Canadian Consulting Engineer
Nuclear expert defends the technologyEngineering
After Canadian Consulting Engineer published an editorial Comment entitled "Nuclear's No Answer" in the March-April...
After Canadian Consulting Engineer published an editorial Comment entitled “Nuclear’s No Answer” in the March-April 2003 issue (p. 4) — see Archives on our Home Page www.canadianconsultingengineer — an engineer who has a long career in the nuclear industry responded, as below:
E-mail from Morgan Brown, P.Eng. of Deep River, Ontario to the Editor, Canadian Consulting Engineer:
“During my undergraduate mechanical engineering studies, I discovered my main interest lay in energy – both production and consumption. I was introduced to nuclear science and technology, particularly for electricity production, and began to look harder at it. It became apparent to me, despite Three Mile Island, Pickering-2 and Chornobyl, that nuclear science and technology had many merits. The global footprint left by nuclear power was far smaller than for many other power sources, for the same net output. Therefore I actively pursued an education and career in nuclear engineering.
I spent a summer working at a wonderfully built and maintained Russian-designed power reactor in Finland, and later obtained employment with Atomic Energy of Canada Limited. I have not regretted this choice, and remain convinced that nuclear science and technology have a great deal to offer – despite its political “incorrectness,” unfashionableness, and inability to show a profit in the first quarter.
I was a little surprised to see your editorial in the March/April 2003 issue of Canadian Consulting Engineer. You evidently dislike nuclear power.
Please allow me the time to address your comments.
First of all, you disliked the ads and publicity of the Canadian Nuclear Association, and the linkage between happy children and nuclear energy. Yes, the CNA is hard at work promoting nuclear science and technology. Why shouldn’t they? After all, the anti-nuclear activists (professional and amateur) have been doing their very best to run nuclear down with their well-executed campaigns. Nuclear energy doesn’t use our atmosphere or water as a running sewer, as do fossil-fired generation (gas, coal, oil, peat). Since 1962 (and mainly in the last 20 years), Canadian nuclear power reactors have delivered as much electricity to Canadian electrical grids as Canada presently consumes in over three years. And Canadian reactors built overseas have added about 20% more electricity to their local grids. A mighty fine record, not without a fair share of problems along the way.
To address your issue of waste, fuel bundles are mildly radioactive when placed in a reactor, and highly radioactive when they are removed. But the very nature of radioactivity is to give off energy and particles as the material seeks a lower and stable energy level. Thus in the very process of being radioactive, the used reactor fuel becomes continuously less radioactive and less of a problem. That is quite unlike mercury, which maintains the same toxicity forever. In five centuries, unprotected humans could handle fuel bundles for several hours (even days) with no effect.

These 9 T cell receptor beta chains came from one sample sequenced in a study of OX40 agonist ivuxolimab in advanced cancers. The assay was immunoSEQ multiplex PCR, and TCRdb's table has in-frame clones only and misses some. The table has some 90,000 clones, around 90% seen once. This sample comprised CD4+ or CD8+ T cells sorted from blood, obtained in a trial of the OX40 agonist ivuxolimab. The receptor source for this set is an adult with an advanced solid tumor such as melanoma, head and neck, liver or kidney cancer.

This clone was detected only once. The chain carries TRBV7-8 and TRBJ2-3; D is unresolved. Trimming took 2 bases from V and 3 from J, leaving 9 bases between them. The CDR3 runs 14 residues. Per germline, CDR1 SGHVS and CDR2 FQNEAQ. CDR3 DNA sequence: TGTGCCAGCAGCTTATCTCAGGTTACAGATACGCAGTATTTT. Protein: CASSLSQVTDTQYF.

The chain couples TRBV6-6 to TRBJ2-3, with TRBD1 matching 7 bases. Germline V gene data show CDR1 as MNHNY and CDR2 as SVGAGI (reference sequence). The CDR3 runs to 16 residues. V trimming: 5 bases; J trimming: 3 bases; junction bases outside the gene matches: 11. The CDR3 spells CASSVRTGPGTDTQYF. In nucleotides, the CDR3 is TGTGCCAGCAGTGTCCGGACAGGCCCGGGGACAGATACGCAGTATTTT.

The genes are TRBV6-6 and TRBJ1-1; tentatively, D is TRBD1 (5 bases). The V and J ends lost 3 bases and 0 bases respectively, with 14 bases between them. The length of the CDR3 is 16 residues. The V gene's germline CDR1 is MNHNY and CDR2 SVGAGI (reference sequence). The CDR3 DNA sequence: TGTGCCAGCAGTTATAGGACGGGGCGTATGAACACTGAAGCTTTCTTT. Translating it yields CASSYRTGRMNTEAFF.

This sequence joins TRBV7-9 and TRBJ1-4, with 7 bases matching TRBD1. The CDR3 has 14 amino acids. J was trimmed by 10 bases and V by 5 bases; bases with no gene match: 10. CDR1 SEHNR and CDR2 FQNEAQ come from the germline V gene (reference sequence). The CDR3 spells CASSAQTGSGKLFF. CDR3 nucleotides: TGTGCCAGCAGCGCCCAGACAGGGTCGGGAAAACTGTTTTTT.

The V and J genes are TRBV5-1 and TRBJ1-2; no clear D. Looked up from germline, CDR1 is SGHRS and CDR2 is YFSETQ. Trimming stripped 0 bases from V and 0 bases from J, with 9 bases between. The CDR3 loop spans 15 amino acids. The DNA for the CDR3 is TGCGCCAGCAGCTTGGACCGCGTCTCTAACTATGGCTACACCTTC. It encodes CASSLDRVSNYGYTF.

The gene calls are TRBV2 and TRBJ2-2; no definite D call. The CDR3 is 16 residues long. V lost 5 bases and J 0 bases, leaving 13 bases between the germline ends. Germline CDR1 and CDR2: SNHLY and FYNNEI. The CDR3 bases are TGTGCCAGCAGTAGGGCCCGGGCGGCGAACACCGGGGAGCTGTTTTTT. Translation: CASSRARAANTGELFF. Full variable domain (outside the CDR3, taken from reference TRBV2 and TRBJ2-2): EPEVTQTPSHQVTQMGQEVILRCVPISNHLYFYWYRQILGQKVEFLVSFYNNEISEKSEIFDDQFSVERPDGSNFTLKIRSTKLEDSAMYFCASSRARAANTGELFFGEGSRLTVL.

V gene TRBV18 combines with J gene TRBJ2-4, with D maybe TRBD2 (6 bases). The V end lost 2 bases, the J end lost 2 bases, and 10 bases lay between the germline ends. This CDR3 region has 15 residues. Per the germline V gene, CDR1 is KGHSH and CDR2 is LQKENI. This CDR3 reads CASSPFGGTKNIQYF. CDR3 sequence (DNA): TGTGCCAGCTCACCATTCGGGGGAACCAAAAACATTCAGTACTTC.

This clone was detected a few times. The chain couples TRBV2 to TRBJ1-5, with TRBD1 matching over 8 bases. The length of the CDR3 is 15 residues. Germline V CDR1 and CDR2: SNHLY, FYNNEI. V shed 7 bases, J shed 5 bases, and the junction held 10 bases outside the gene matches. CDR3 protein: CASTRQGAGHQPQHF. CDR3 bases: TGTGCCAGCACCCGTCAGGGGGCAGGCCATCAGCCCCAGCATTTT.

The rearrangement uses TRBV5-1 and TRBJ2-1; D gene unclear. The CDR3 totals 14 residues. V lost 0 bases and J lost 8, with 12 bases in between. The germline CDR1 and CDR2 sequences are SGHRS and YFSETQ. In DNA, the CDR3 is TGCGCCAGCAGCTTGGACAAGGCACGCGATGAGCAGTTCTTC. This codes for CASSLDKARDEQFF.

Certainly, five centuries is a long time, but it is a lot less than the “10,000” years you mention. The 10 millennia is the time by which the spent fuel will have no more potential for harm than uranium ore. The scientists and engineers behind the world’s nuclear waste management programs are aiming to keep spent nuclear fuel away (i.e. not ingested or inhaled) from humans for that length of time as a conservatively safe target. And the systems put in place assume that the fuel bundles will corrode and groundwater will transport radionuclides to the biosphere, despite the best efforts of the engineered repository (not a dump!). Nuclear is the only energy source that takes its waste seriously, and is doing its best to avoid putting a burden on future generations who did not benefit from the energy produced.
Nuclear is not cheap, but there is no such thing as cheap energy. Often one hears the mid-1950s “too-cheap-to-meter” comment of Lewis Strauss (administrator of the US Atomic Energy Commission), as if it was a promise of the nuclear industry. Nonsense. Nuclear energy was not expected to be cheap but rather competitive with coal and other energy sources. As an example, in the Joule Memorial Lecture of 1951 Sir John Cockcroft, after explaining that the gas-cooled graphite reactor technology was manageable, said: “We do not expect to produce a cheaper source of power than that derived from coal – it is likely, in fact, to be somewhat more expensive. What we are aiming at is to increase the total power available.”
Yes, nuclear power plants are expensive to build, especially in periods of high interest rates as for Darlington (I was earning over 18% interest on a GIC I had in that period). Note that the latest four CANDU reactors completed (three in Korea, one in China) have been completed on time (or ahead) and on budget. And the second one being constructed in China is ahead of schedule and on budget. And I sure wouldn’t want to inflict more smog on China (or anywhere else, including Toronto) by saying no to nuclear and yes to fossil fuel (the only other realistic option for large amounts of reliable electrical generation).